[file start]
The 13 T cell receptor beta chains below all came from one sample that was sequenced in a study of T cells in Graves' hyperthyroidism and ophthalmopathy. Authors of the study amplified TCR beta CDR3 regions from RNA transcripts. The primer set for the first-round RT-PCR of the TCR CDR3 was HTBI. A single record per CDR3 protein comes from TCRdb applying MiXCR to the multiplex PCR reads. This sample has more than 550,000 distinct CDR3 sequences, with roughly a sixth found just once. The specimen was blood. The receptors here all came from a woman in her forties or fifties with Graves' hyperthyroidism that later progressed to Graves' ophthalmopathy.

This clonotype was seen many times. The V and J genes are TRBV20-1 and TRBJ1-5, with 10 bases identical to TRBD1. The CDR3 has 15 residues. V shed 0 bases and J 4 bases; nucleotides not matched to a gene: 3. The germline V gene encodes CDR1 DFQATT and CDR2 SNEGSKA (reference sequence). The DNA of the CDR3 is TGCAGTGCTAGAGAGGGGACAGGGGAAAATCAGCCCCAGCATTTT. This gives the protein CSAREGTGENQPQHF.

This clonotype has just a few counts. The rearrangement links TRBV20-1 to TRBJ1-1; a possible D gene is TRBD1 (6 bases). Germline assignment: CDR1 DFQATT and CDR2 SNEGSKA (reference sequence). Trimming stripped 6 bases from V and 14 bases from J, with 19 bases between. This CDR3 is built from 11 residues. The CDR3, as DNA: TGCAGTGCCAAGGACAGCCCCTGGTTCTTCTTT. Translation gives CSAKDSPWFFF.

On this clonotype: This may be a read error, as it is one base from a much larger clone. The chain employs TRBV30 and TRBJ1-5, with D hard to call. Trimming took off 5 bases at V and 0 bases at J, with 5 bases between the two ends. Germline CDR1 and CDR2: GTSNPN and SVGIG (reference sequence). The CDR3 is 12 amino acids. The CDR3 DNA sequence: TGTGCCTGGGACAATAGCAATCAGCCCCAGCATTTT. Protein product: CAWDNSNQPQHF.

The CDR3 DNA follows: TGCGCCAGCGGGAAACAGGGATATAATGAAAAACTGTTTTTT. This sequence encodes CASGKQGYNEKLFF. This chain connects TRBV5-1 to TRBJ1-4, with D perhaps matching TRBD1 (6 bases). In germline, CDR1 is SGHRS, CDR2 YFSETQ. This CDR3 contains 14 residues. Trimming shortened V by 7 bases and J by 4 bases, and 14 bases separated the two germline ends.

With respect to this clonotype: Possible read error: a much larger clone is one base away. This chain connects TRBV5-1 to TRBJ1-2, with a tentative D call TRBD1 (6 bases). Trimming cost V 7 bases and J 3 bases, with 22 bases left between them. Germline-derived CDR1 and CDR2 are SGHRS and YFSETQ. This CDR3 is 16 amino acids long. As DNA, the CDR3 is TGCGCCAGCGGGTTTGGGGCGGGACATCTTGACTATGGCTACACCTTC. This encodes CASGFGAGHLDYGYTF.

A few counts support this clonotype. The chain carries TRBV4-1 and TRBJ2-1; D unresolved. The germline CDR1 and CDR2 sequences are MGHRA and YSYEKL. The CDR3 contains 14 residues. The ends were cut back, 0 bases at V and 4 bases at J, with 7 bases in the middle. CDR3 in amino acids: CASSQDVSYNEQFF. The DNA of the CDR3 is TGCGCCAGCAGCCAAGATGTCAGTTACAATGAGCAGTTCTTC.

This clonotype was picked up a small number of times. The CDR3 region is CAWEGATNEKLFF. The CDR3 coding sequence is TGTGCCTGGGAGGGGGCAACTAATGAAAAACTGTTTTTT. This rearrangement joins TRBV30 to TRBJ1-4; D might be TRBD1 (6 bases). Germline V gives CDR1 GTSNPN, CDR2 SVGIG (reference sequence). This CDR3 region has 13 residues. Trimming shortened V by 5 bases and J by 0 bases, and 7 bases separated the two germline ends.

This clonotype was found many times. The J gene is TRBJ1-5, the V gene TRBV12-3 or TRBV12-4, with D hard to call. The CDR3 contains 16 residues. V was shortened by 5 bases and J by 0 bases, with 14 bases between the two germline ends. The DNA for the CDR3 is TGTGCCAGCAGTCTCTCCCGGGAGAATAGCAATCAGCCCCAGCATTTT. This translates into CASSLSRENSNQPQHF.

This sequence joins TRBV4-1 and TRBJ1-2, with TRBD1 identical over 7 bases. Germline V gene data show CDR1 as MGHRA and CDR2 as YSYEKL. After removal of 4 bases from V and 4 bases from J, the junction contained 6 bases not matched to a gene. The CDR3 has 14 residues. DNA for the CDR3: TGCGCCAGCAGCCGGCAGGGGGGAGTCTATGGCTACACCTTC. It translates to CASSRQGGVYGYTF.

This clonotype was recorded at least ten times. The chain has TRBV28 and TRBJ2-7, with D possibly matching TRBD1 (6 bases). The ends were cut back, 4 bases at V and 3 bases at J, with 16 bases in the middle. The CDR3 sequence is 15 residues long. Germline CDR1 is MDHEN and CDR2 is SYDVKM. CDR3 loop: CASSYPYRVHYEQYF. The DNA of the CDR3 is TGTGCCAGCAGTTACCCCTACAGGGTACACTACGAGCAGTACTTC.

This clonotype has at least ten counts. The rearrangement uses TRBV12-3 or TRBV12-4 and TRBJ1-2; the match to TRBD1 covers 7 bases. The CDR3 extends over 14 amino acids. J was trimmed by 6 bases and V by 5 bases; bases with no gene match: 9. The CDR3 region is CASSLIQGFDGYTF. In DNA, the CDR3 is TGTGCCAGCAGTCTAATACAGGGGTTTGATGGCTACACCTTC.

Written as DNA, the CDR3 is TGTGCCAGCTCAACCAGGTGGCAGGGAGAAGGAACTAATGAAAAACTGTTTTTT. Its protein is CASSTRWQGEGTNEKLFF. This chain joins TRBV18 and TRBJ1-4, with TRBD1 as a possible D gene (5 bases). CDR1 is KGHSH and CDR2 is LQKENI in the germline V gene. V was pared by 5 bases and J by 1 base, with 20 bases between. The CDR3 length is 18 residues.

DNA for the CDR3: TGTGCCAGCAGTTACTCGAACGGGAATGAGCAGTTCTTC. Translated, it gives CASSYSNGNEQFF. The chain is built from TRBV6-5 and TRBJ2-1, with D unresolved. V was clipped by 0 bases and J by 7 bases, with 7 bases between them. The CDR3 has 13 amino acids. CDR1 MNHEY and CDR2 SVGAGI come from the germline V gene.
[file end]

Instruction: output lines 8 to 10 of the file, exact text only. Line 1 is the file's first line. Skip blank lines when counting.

This clonotype was picked up a small number of times. The CDR3 region is CAWEGATNEKLFF. The CDR3 coding sequence is TGTGCCTGGGAGGGGGCAACTAATGAAAAACTGTTTTTT. This rearrangement joins TRBV30 to TRBJ1-4; D might be TRBD1 (6 bases). Germline V gives CDR1 GTSNPN, CDR2 SVGIG (reference sequence). This CDR3 region has 13 residues. Trimming shortened V by 5 bases and J by 0 bases, and 7 bases separated the two germline ends.

This clonotype was found many times. The J gene is TRBJ1-5, the V gene TRBV12-3 or TRBV12-4, with D hard to call. The CDR3 contains 16 residues. V was shortened by 5 bases and J by 0 bases, with 14 bases between the two germline ends. The DNA for the CDR3 is TGTGCCAGCAGTCTCTCCCGGGAGAATAGCAATCAGCCCCAGCATTTT. This translates into CASSLSRENSNQPQHF.

This sequence joins TRBV4-1 and TRBJ1-2, with TRBD1 identical over 7 bases. Germline V gene data show CDR1 as MGHRA and CDR2 as YSYEKL. After removal of 4 bases from V and 4 bases from J, the junction contained 6 bases not matched to a gene. The CDR3 has 14 residues. DNA for the CDR3: TGCGCCAGCAGCCGGCAGGGGGGAGTCTATGGCTACACCTTC. It translates to CASSRQGGVYGYTF.